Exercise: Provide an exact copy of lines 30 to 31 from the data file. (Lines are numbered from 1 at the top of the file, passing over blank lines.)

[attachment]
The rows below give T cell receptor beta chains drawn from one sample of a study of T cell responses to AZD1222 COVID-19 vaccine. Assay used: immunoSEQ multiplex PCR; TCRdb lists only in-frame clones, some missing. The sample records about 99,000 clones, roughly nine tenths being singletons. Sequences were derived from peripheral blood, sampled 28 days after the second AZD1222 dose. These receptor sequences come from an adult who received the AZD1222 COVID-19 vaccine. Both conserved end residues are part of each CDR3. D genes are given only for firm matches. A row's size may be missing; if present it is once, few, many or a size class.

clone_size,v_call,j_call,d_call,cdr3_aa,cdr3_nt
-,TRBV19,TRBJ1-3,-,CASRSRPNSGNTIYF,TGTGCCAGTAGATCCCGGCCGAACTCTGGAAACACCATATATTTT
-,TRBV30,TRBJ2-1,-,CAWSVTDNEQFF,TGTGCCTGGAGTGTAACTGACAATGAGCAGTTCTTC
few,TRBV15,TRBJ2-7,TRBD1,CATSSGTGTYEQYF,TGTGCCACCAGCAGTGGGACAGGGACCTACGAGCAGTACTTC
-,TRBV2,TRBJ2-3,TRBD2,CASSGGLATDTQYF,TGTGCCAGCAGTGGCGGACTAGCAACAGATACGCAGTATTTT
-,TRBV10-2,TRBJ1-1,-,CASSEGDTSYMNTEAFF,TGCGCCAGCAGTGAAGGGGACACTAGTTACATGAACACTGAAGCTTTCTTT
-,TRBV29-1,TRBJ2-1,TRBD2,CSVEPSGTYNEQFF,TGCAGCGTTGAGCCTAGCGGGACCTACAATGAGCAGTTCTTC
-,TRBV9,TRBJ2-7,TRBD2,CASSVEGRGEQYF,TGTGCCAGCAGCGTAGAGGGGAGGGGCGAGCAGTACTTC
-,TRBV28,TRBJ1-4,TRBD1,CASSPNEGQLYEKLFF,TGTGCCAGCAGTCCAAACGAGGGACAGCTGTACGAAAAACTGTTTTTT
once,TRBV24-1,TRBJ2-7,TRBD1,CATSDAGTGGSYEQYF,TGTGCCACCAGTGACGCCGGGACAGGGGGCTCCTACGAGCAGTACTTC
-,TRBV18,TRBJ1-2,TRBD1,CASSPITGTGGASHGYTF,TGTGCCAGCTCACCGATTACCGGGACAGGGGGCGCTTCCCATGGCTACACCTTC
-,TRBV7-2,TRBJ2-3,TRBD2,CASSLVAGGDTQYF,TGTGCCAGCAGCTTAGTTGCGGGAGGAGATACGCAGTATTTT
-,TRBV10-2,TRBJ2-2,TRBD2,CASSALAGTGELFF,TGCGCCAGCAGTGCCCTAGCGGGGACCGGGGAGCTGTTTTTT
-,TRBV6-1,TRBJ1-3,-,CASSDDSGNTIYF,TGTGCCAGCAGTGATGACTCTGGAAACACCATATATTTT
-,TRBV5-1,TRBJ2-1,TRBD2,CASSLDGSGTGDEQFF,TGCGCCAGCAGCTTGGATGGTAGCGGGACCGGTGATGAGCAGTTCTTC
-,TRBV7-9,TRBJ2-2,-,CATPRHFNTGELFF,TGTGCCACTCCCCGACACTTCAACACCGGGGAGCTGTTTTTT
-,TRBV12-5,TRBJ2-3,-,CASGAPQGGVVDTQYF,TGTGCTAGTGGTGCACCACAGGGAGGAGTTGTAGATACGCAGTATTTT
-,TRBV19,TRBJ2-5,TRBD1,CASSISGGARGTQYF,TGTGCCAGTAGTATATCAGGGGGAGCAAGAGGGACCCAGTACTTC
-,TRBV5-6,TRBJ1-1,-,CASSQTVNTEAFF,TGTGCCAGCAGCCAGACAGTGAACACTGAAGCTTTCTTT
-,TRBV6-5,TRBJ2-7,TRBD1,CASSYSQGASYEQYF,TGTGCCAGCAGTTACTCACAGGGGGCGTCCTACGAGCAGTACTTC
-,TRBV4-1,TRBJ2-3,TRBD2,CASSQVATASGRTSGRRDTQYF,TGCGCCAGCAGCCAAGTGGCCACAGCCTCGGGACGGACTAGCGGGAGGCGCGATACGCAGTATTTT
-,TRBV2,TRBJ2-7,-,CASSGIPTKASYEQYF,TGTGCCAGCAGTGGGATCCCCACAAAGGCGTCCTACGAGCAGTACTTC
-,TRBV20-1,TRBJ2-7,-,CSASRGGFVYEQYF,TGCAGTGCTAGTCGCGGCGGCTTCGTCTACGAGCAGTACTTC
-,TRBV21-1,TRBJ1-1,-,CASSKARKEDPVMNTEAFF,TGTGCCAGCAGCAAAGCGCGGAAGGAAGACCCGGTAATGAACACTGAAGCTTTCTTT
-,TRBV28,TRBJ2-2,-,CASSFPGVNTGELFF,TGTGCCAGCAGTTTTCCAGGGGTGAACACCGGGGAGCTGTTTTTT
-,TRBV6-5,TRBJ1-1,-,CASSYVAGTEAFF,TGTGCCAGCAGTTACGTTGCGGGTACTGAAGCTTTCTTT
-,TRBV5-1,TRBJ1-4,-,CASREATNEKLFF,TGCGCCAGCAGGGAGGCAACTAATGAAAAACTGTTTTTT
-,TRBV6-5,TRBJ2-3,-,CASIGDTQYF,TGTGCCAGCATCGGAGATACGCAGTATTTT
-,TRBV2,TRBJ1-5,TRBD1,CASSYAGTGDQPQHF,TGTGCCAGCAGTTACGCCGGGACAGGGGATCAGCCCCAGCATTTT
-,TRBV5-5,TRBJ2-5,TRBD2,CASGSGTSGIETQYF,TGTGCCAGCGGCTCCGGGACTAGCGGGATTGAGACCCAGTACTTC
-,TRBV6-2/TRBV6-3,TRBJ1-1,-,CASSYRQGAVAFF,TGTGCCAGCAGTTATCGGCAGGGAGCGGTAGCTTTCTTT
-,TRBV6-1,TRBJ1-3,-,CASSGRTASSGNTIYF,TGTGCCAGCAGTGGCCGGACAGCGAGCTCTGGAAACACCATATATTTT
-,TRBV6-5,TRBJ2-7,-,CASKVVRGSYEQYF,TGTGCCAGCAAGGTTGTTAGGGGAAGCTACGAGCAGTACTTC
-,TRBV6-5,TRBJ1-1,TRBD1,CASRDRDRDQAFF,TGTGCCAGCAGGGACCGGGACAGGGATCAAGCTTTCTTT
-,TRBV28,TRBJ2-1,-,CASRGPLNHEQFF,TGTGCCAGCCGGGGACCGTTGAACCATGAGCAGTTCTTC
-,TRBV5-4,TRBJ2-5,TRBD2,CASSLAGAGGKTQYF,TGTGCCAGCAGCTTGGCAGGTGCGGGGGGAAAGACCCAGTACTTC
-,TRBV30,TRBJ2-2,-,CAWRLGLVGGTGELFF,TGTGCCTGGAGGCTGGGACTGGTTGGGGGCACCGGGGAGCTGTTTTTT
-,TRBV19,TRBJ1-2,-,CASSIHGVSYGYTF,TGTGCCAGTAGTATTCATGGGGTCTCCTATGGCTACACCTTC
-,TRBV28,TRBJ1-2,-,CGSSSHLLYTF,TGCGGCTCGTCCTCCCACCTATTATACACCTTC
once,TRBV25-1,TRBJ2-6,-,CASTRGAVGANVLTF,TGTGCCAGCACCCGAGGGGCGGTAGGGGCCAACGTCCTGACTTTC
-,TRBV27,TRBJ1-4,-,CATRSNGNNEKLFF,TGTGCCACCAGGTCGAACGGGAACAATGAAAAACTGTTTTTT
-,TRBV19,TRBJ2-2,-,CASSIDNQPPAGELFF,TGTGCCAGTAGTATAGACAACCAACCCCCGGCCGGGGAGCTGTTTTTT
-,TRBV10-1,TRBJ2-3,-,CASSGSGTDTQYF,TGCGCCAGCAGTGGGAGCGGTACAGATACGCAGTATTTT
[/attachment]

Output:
-,TRBV2,TRBJ1-5,TRBD1,CASSYAGTGDQPQHF,TGTGCCAGCAGTTACGCCGGGACAGGGGATCAGCCCCAGCATTTT
-,TRBV5-5,TRBJ2-5,TRBD2,CASGSGTSGIETQYF,TGTGCCAGCGGCTCCGGGACTAGCGGGATTGAGACCCAGTACTTC